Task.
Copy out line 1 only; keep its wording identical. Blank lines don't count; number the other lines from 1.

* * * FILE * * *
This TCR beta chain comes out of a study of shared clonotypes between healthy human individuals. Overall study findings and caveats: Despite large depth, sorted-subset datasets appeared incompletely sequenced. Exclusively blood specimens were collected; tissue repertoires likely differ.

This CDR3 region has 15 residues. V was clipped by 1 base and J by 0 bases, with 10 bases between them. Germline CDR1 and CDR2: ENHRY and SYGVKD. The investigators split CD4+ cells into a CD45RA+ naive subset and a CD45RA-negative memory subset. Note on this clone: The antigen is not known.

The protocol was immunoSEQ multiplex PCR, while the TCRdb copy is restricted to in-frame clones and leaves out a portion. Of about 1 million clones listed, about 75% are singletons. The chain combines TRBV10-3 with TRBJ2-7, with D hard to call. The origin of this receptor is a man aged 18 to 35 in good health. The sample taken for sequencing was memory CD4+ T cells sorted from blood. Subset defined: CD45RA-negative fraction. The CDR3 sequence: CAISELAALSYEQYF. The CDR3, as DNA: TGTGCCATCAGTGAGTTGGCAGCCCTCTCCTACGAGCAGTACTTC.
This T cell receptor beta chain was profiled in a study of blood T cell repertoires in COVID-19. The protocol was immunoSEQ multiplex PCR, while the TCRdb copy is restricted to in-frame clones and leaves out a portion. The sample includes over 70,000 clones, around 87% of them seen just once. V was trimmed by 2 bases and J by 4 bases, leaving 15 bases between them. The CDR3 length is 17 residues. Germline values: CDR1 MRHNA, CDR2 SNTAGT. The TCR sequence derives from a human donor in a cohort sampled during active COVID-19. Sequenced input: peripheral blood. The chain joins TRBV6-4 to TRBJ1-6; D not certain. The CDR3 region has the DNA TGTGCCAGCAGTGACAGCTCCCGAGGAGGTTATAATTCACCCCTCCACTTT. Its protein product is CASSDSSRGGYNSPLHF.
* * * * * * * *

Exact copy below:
This TCR beta chain comes out of a study of shared clonotypes between healthy human individuals. Overall study findings and caveats: Despite large depth, sorted-subset datasets appeared incompletely sequenced. Exclusively blood specimens were collected; tissue repertoires likely differ.